17 comments sorted by best / new / date

comments policy
    jolly_26
    Thanks so much man I've been playing for years but started singing this morning. Can see the acoustic is gonna get some use now!
    whysky
    great lesson i did everything with an Interpol song that kinda suits my registered but there was still that something missed... and when a sang it with La's... Damn i never knew or thought i cuold sing like that jajajaja
    Kwakwaversal
    YOU CAN DO IT!
    I was thinking more Waterboy/Rob Schneider. Helpful article though, thanks very much for sharing. If I can actually sing whilst playing my girlfriend might stop taking the piss.
    Robbin'TheHood
    @toolbox420: Right? I have good tone, pacing. It's just getting the melody to flow in my singing.
    toolbox420
    it drives me crazy that i tough myself how to play guitar, how to play harmonica, and i even understand theory now but i need vocal lessons. the one part that should be natural is turning out to be the hardest
    RoseofPain13
    Great guide, singing is such a useful for guitarists, especially as lots of bands now seem to want us to do backing vocals
    rtcx86
    Great lesson, I've been working through this exact problem set lately and this is a very effective way to think about it.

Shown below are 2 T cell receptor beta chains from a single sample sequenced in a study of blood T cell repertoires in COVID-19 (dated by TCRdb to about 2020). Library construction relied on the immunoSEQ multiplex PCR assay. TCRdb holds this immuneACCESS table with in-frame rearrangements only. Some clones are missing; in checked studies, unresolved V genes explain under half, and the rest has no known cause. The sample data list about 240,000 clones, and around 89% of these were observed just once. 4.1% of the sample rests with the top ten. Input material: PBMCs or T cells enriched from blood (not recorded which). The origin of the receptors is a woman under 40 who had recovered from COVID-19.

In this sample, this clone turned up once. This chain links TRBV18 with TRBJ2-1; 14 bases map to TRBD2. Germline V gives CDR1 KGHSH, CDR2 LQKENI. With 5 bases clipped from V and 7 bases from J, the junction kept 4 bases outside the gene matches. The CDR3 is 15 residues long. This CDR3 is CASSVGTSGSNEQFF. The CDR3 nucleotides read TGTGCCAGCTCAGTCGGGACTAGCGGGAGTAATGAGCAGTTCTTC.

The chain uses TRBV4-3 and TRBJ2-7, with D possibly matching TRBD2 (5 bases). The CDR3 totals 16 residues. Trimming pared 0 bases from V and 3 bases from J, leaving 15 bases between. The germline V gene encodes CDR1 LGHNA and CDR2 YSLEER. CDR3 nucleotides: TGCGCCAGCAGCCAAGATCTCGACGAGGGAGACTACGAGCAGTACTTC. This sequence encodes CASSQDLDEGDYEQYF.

isah
    wow....nice one... i already got those thing s you have mentioned...i use to sing but when i'm going to see the big crowed...i will fell out of loss control...its just that im damn badly pressi\ured about the presence of the crowd and the people...i'm always shy and timid...and when i'll going to sing a high pic\tch by myself...that was headtone i can reach it but when i'll going to do it with numerous people i will begin to tremble and i cant rach it anymore the way i do when i'm practising....
    voodoochild23
    Such a good lesson, my singing voice has been driving me insane it just seems to have it's own temperamental behaviour, but this makes a lot of sense. Thanks for writing this, it's a very refreshing article on what is so often the most frustrating skill to practise.
    goodgravy13
    this is helpful. It really explains why a lot of famous singers scat first before adding words so they can have the melody they want and then put words to it. best example Jason Mraz.
    JacobTheMe
    Its useful advice, without a doubt. It just doesn't seem worthy enough for its own article, even though it is important.